Why an AO?

As soon as you say that you are attempting to recreate the culture of another historical area, you are assuming a great responsibility. People are going to be looking at what you and your fellows do and what you present and think that it is an honest display and interpretation of the past. Even if some spectators merely regard it as an unimportant escapist fantasy, the participants should not and should dedicate themselves to the creation of the most honest representation possible. They should know that there will be others who regard it as an educational experience and who regard what they see as s portal into the past. These spectators—and, indeed, fellow participants—will be judging, consciously or unconsciously, the presentation by its worst efforts; as the old saying goes, "What you permit you promote."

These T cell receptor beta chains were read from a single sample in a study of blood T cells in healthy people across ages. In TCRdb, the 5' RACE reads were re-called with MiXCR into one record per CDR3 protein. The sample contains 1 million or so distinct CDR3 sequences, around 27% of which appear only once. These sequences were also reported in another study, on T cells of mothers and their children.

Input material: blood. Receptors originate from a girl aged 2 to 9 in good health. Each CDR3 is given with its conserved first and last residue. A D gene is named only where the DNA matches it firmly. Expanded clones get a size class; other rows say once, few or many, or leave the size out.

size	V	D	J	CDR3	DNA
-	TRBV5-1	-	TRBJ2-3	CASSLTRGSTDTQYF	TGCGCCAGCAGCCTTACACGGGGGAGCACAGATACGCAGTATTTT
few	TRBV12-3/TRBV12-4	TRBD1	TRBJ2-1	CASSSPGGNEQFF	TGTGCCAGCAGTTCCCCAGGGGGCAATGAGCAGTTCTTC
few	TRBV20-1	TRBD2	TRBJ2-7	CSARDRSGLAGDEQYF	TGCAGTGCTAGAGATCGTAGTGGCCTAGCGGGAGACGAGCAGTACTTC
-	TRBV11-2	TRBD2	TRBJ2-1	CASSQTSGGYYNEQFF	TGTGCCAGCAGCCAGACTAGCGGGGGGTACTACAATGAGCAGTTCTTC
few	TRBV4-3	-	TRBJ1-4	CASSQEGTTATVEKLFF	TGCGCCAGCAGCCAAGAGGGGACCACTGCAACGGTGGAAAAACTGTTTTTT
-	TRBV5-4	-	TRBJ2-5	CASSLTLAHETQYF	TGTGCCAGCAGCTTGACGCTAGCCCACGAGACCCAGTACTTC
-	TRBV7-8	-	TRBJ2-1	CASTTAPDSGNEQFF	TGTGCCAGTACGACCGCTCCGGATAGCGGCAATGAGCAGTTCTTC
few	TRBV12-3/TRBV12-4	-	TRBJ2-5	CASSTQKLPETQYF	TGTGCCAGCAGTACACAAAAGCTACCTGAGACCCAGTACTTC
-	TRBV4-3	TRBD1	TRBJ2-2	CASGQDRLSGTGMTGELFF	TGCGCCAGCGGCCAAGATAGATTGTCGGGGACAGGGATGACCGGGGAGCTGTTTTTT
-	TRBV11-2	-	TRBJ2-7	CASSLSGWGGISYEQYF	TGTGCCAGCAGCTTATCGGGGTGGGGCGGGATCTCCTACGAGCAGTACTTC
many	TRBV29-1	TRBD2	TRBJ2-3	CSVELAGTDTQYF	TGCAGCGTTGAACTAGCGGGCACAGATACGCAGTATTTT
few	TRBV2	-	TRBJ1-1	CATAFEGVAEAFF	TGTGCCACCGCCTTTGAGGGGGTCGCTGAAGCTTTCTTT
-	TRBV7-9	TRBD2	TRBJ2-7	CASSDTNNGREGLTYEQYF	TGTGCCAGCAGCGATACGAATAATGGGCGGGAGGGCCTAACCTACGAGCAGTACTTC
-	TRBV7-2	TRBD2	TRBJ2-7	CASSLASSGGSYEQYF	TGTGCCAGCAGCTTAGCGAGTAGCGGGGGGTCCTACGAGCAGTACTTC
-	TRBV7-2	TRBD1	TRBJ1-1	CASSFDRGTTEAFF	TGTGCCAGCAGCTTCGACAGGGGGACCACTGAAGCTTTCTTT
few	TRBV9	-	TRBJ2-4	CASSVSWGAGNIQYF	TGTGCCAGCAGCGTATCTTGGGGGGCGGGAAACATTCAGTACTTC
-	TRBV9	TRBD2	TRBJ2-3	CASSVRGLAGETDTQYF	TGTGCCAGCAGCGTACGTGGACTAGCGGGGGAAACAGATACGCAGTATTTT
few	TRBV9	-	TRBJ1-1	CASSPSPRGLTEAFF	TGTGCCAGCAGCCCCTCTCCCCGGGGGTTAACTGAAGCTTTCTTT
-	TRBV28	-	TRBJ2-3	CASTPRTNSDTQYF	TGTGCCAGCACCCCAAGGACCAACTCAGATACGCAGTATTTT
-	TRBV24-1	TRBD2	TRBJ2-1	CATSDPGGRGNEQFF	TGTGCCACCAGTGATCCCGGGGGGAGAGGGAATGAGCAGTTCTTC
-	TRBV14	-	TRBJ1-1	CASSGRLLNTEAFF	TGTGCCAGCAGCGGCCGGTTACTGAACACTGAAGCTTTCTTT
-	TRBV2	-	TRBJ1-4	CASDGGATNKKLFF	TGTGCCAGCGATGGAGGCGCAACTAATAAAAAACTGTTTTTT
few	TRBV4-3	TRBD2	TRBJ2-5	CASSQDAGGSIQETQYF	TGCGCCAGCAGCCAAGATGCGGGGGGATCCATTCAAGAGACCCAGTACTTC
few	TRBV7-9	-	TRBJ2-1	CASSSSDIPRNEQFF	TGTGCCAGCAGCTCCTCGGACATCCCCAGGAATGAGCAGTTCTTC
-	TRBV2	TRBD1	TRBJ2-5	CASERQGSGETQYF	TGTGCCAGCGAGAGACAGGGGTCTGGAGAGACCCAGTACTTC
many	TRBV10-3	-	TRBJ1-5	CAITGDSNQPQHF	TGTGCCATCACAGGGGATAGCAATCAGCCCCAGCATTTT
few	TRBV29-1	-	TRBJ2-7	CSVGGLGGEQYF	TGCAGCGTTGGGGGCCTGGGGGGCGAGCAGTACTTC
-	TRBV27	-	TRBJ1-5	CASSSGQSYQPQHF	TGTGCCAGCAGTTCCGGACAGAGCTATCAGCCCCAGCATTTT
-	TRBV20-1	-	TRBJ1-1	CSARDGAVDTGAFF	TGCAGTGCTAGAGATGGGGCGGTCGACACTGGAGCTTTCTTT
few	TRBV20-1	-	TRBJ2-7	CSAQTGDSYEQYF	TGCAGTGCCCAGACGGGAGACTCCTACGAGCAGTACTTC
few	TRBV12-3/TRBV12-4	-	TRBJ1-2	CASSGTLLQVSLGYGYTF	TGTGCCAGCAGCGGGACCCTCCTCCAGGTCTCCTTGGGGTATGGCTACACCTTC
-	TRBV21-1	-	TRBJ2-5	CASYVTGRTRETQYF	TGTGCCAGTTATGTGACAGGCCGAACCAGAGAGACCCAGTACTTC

As such, it is the reenactor's responsibility to make the whole presentation as accurate as possible and not to be content with inaccurate and casual efforts either by themselves or by fellow reenactors whose efforts will inevitably color the perceptions of their own. It is not enough to make an honest personal representation without taking care to ensure that everyone else in the presentation by your group is of an equal value and to restrict participation and to exclude efforts which do not attain such standards.

For that reason, every sincere reenactor welcomes the inspection of their costume and kit by more experienced and knowledgeable officers called Authenticity Officers, whose job it is to make certain that the presentations and displays of their organization are as accurate and honest as they can safely be.

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